By Vic Carucci, Senior Editor
Excuse me as I try and catch my breath.
It seemed like only yesterday that the Browns were making a major announcement: the hiring of Norv Turner, who has 14 years of NFL head-coaching experience, as their offensive coordinator.
Wait. That was only yesterday.
And as we fully began to digest that development, we awoke today to the hiring of Michael Lombardi as the Browns’ vice president-player personnel.
And before we had a chance to get a handle on the rest of the day, we learned the Browns had named Ray Horton their defensive coordinator.
So much news in such a short period of time.
Roll the cameras in the television studio. Turn on the microphones in the “Cleveland Browns Daily, Driven by Liberty Ford” studio. Scrambling, scrambling, and more scrambling by those of us who provide you the media content for this team.
But that’s what happens during an offseason of change within an NFL team. Virtually every day brings something new.
And time is of the essence.
The Browns could not afford to be casual about finding replacements for the top three spots on their coaching staff, beginning with the selection of Rob Chudzinski as their head coach only 11 days after the dismissal of Pat Shurmur.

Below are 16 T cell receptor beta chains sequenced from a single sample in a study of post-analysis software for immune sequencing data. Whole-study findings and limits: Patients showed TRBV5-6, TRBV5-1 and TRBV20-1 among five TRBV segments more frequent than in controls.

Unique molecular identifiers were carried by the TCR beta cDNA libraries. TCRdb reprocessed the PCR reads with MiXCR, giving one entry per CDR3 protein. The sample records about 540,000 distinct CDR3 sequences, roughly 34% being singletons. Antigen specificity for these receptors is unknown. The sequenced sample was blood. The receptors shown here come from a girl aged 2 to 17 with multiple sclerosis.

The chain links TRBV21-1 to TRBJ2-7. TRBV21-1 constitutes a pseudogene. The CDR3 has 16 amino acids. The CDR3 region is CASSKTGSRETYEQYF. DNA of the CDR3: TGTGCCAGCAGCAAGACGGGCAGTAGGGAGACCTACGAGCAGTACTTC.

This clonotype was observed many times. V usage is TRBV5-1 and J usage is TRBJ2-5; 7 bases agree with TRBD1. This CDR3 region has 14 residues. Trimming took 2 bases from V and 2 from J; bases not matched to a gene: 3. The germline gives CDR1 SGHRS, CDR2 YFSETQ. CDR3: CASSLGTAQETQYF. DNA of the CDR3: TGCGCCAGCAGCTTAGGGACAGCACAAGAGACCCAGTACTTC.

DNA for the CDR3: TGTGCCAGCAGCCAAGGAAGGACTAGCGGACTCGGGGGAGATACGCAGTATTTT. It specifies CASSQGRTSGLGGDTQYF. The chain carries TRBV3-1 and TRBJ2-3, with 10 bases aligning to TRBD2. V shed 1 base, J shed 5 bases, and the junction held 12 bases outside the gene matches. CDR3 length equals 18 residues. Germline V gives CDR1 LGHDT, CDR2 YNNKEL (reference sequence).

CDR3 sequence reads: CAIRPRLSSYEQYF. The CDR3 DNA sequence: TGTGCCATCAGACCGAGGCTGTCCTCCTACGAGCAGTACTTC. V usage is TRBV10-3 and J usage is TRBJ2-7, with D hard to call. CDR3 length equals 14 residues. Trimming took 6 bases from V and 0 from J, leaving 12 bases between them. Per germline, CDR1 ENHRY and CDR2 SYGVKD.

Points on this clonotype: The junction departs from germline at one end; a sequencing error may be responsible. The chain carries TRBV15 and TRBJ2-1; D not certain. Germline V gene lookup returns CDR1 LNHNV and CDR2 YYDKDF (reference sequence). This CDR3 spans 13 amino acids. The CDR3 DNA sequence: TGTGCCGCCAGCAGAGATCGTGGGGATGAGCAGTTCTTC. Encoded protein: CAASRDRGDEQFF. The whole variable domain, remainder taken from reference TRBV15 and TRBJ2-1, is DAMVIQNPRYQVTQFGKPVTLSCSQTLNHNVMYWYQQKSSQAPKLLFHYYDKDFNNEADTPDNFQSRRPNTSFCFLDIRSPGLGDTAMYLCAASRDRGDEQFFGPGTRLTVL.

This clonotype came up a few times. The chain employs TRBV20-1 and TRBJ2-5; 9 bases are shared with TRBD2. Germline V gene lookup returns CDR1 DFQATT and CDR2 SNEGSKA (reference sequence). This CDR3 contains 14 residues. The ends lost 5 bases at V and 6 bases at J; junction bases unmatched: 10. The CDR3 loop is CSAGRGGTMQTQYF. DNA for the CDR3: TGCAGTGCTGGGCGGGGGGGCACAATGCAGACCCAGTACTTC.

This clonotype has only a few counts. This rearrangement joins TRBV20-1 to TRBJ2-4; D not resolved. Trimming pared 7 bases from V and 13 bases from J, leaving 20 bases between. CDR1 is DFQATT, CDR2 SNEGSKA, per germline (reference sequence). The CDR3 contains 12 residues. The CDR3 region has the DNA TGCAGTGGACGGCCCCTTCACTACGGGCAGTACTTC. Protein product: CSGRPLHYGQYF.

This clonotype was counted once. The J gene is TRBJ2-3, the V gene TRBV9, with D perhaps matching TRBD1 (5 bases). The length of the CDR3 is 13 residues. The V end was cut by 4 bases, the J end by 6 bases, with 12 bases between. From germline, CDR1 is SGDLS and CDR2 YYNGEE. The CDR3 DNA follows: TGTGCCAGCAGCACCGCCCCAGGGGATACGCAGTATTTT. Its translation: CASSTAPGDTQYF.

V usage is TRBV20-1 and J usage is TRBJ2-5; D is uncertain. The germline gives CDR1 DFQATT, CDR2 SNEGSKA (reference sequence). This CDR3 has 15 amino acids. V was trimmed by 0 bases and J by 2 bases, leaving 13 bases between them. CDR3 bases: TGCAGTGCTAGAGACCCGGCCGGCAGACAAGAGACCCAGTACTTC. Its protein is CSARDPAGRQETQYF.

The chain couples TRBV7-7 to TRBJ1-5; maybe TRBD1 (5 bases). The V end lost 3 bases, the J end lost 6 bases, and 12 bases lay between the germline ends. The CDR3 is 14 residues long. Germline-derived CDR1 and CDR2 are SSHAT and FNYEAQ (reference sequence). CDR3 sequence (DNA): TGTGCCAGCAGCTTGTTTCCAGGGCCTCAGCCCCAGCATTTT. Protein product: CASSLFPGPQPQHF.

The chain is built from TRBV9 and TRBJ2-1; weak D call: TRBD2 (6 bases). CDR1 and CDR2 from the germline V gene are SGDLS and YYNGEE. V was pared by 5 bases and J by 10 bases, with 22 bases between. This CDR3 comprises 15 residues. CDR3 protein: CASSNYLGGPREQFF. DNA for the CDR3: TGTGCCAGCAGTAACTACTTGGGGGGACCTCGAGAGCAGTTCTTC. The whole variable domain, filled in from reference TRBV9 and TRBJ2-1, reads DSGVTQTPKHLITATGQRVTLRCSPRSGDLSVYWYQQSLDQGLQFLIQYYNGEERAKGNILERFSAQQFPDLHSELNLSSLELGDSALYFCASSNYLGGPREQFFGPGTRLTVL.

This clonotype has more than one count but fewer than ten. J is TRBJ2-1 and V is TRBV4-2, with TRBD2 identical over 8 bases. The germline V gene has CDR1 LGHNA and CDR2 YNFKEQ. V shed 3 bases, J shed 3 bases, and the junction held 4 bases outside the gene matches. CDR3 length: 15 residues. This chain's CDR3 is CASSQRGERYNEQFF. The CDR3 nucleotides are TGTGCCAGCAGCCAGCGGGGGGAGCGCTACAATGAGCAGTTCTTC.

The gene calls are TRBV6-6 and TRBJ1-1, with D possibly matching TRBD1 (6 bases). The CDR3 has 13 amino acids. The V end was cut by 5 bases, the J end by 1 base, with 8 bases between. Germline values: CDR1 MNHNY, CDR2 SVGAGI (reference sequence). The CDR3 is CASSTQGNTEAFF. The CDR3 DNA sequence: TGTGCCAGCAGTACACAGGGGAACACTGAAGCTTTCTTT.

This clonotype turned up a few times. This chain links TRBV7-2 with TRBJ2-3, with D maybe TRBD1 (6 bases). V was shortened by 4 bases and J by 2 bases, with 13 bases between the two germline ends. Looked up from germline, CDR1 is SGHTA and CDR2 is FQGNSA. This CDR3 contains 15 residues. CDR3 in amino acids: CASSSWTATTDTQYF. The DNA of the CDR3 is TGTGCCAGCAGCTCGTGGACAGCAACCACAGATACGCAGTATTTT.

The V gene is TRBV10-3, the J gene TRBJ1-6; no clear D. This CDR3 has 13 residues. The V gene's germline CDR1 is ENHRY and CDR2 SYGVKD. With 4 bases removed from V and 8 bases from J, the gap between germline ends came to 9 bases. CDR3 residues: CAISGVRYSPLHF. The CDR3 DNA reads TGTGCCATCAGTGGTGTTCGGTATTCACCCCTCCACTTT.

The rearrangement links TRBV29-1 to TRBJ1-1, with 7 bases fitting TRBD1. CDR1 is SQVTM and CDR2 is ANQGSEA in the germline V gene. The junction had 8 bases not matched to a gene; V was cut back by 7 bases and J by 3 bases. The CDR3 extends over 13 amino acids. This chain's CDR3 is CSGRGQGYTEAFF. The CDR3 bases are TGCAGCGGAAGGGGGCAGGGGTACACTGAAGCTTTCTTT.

The two most important hires on his staff – offensive and defensive coordinator – had to be made quickly, especially with several other teams filling coaching openings.
It was vital that the Browns were able to swoop in and grab Turner, who has overseen highly productive offenses and quarterbacks through 38 seasons of coaching, shortly after he had been fired as head coach of the Chargers because other clubs had him on their radar.
The same was true for Horton, who had spent the previous two seasons as defensive coordinator of the Arizona Cardinals and who has 19 years of NFL coaching experience on top of 10 seasons spent as a defensive back in the league. In 2012, Horton’s defense led the NFL in passer rating allowed (71.2) and interception percentage (4.4), ranked second in the league with 22 interceptions and third-down efficiency (32.9 percent), and fourth with 33 takeaways.
He ran a 3-4 base defensive scheme in Arizona. Former Browns defensive coordinator Dick Jauron has used a 4-3 alignment the past two seasons. Some transition will likely be needed for incumbent linemen and linebackers, although most teams tend to incorporate elements of both looks and most players have had exposure to both at the professional and/or collegiate level.
“With the additions of Ray and Norv, and also by retaining (special-teams coordinator) Chris (Tabor), we believe we have outstanding leaders and teachers in each of our three phases,” Chudzinski said. “I feel as though we are off to a great start in our plan of putting together an outstanding coaching staff.”
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